Research claims ‘British graduates have spent £65 billion on unused degrees’

The Independent is reporting new research that claims British graduates have spent tens of billions of pounds on university degrees they haven’t put to use in their current job roles.

Training company The Knowledge Academy recently carried out a study of 2,000 graduates to find 64 per cent felt their degree was not relevant to their current role.

While results showed the average graduate polled left university with an average debt amount of £13,292 – with approximately 12 million graduates in the UK, according to the Office for National Statistics (ONS) – the huge sum can be estimated at just over £65 billion being spent on unused degrees.

Results also highlighted how just 36 per cent of graduates found their degree relevant to their current career choice, while 67 per cent felt they could have got their current job without even having their degree.

As well as this, six in ten said they never had to provide any proof they even had a degree in order to get their job, and over a fifth felt their employer had “no clue” what qualifications they actually had.

Co-founder of The Knowledge Academy, Barinder Hothi, described the statistics as “shocking,” and said: “The high cost of university is often considered necessary in order to progress in a particular career but, with most valuing the experience of university over the knowledge gained from their degree, one has to ask: is it really worth it?”

More at: British graduates have spent £65 billion on unused degrees, research reveals

 

Is it really fair to conclude that money spent on these degrees has been wasted just because the graduates can’t see that it has helped them? Might they underestimate the impact the education has had in turning them into the people they have become and who were subsequently selected for their jobs?

That said, as regular readers will know I have often questioned whether our higher education system is still fit for purpose or offers enough real value to our young people, so I can see where they are coming from too.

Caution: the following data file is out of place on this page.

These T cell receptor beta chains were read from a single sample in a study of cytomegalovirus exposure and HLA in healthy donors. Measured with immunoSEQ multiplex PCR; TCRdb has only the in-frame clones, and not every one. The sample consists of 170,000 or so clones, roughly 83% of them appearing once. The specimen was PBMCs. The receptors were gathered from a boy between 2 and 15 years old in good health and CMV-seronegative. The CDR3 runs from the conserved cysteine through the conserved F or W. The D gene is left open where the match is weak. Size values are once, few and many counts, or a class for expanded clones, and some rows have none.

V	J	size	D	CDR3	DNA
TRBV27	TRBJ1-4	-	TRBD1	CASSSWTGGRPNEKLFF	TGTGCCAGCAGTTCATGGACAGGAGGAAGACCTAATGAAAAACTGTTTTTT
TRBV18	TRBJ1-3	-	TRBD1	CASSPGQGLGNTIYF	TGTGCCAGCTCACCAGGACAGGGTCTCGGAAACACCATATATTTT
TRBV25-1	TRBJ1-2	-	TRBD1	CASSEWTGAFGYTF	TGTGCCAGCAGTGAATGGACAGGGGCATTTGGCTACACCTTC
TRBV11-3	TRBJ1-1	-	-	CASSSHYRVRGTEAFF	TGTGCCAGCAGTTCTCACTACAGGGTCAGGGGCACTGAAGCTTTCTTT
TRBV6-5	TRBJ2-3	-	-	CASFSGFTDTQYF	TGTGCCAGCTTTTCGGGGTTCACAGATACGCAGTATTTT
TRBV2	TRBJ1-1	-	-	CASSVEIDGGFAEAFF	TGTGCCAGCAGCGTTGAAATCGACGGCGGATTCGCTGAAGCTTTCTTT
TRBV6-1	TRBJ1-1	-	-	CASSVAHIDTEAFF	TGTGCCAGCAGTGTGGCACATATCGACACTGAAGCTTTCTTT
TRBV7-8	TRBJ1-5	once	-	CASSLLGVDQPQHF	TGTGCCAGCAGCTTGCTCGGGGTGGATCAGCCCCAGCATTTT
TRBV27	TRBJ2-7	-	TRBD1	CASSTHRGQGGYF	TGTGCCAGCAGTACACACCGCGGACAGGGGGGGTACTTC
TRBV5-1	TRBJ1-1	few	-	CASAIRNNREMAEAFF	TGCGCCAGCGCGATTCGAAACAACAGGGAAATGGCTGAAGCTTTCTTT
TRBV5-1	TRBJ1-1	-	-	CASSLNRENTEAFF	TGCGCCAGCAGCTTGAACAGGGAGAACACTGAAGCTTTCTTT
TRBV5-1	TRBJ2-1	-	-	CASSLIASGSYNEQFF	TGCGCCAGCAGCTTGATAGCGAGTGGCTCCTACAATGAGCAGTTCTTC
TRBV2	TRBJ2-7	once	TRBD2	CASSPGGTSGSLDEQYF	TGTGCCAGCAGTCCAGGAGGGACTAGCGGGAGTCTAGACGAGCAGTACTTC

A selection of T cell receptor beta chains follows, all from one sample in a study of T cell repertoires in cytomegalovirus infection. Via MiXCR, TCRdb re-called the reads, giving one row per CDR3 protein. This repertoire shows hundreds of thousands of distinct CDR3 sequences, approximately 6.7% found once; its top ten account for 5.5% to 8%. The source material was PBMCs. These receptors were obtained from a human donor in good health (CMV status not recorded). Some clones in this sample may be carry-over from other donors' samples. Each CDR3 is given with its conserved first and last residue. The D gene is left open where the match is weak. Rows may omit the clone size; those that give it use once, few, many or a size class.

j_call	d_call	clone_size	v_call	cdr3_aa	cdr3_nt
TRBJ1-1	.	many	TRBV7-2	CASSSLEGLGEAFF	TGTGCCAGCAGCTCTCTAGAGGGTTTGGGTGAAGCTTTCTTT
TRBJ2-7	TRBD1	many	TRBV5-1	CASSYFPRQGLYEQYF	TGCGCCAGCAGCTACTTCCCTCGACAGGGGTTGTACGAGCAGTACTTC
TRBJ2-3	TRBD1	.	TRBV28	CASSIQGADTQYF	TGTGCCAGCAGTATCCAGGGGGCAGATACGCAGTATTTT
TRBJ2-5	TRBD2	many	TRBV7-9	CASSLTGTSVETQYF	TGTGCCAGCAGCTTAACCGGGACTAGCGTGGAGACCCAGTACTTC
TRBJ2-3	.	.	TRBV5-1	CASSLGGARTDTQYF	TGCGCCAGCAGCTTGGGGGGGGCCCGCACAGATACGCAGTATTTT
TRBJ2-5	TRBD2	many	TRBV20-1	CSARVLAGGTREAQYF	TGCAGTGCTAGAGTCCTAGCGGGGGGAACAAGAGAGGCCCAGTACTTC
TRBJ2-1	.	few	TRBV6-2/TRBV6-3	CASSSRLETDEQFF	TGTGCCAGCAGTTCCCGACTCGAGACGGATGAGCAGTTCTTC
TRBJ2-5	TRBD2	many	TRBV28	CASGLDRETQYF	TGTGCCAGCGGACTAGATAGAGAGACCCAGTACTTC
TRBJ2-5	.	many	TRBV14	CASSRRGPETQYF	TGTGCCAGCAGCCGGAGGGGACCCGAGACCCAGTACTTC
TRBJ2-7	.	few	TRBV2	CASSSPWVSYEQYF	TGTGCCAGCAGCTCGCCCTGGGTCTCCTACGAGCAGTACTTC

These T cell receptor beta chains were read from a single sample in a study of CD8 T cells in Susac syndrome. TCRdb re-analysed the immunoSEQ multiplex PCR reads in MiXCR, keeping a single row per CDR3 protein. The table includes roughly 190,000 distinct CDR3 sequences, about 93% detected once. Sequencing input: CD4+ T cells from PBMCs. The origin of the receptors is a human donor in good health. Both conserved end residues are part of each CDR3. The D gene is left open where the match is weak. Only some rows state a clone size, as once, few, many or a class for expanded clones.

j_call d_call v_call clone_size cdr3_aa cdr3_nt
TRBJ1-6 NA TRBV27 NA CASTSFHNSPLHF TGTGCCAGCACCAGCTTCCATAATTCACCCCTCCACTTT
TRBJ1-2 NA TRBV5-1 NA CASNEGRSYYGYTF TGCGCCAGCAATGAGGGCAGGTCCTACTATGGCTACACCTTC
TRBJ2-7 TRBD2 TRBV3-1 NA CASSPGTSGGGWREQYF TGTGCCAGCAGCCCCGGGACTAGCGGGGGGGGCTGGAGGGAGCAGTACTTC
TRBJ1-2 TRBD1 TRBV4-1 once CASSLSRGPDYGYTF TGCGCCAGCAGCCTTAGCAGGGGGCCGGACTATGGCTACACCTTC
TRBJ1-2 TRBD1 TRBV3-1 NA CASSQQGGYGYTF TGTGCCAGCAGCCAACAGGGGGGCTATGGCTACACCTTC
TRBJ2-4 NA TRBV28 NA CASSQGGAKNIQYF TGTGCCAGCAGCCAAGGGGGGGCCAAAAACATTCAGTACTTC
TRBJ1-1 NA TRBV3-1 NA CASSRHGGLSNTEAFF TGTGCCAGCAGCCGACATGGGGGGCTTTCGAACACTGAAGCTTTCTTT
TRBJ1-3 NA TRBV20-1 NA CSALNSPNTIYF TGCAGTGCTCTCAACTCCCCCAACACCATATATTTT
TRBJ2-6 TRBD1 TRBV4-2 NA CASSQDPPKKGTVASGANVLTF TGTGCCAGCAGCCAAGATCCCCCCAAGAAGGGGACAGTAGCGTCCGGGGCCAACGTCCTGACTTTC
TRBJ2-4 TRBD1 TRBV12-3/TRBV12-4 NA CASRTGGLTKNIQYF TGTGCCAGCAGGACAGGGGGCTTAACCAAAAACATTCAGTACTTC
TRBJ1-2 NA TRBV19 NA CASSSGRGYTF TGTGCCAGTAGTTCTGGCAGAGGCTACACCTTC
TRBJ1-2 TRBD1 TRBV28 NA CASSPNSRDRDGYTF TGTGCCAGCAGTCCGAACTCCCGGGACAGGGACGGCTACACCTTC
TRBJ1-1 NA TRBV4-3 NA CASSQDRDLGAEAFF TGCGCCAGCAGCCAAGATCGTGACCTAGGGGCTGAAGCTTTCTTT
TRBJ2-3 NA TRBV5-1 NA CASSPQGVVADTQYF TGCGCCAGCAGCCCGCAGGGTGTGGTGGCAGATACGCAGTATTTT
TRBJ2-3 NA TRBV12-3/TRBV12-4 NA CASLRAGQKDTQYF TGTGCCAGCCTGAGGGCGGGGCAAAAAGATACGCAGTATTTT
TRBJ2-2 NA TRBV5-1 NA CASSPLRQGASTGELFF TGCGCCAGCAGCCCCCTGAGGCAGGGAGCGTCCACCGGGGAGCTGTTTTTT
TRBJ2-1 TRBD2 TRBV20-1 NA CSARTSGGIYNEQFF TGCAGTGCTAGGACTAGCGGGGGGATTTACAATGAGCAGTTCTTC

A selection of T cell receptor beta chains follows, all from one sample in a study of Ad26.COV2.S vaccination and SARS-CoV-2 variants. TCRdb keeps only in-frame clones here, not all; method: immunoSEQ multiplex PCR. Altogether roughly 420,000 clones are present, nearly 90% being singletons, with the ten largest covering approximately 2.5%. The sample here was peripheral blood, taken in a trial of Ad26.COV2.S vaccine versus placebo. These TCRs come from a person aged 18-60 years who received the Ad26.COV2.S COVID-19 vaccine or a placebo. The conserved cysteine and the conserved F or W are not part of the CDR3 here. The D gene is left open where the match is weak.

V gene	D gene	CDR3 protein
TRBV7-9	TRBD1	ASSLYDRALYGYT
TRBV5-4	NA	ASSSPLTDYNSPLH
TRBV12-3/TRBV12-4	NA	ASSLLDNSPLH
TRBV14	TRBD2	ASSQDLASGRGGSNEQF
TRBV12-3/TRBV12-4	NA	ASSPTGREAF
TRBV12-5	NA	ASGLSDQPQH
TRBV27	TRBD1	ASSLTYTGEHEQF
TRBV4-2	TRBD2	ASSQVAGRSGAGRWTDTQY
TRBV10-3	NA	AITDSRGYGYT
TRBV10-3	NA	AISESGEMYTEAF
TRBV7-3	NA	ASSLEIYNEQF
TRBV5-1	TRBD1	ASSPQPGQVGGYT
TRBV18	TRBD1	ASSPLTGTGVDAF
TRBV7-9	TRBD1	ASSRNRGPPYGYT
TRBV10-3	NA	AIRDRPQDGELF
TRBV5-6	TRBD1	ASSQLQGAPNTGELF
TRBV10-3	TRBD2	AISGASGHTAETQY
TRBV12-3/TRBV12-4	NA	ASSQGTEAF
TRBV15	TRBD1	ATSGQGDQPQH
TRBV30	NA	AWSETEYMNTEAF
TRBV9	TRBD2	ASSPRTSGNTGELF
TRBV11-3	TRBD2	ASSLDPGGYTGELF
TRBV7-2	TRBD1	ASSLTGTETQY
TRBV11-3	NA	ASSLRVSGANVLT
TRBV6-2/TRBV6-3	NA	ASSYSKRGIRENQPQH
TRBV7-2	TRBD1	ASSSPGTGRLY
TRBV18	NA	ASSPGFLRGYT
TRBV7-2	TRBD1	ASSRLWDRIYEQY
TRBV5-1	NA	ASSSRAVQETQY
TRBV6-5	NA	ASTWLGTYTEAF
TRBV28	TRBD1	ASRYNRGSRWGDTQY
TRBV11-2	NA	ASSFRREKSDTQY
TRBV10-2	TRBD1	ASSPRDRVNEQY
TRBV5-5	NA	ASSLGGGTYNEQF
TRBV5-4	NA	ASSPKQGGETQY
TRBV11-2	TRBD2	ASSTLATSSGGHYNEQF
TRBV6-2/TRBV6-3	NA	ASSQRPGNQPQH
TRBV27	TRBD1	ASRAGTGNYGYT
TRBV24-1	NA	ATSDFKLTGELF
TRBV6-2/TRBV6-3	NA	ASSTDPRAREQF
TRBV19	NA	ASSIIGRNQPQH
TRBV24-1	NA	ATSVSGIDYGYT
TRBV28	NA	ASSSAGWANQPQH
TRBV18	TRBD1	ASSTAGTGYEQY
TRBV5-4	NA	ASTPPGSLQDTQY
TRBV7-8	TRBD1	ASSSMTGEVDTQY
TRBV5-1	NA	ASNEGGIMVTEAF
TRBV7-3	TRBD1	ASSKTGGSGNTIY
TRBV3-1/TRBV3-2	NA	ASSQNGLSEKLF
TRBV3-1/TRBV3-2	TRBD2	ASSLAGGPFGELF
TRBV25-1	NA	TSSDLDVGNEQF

What do you think?

Please let us know in the comments or via Twitter…

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Categories: 2-7, Employment, Higher Education and Secondary.

Comments

  1. peterabarnard

    SchoolsImprove …and there’s the million dollar question that holds schools by the short and curlies…

  2. andylutwyche

    SchoolsImprove Unless degrees have some kind of exclusivity then many will be a waste of £; MPs deciding to get majority to uni the issue

  3. andylutwyche

    SchoolsImprove Market is flooded with graduates now as politicians decided uni was the only way to go 15 years ago. Well done Westminster

  4. Suetpud

    Why have we become so obsessed with education being directly related to work? Employability is important but it’s not the be-all and end-all of education. The reality is that the number of graduate jobs out there are limited, so of course our early employment doesnt always link to the degree we took. Often we end up taking menial jobs that lead us to our careers further down the line. I doubt many of us end up in the field we took our degree in. Just another bit of propaganda to put the working classes off the idea of educating their kids. God forbid we continue to have an educated, questionning, workforce.

  5. A degree should be valued for its educational merit not just its utility as a gateway to employment especially as graduate jobs will be increasingly outsourced to parts of the world where graduates will work more cheaply.

  6. rightnoteasy

    SchoolsImprove …maybe not using their degrees in current job,but any education has some intrinsic value#any education is valuable

  7. neilayates

    SchoolsImprove How do you quantify unused? Mine has not helped me secure employment but has massively informed me in education/governance

  8. Dai_James1942

    SchoolsImprove Taxpayers of Worcestershire & a merchant bank paid for me to go to Oxford for nothing: wasn’t worth it #GreatEducationHoax

  9. kathrynsa1

    SchoolsImprove Sorry you are going – will miss seeing the reports of #ATLConf2016 & all the education news everyday. Come back soon!

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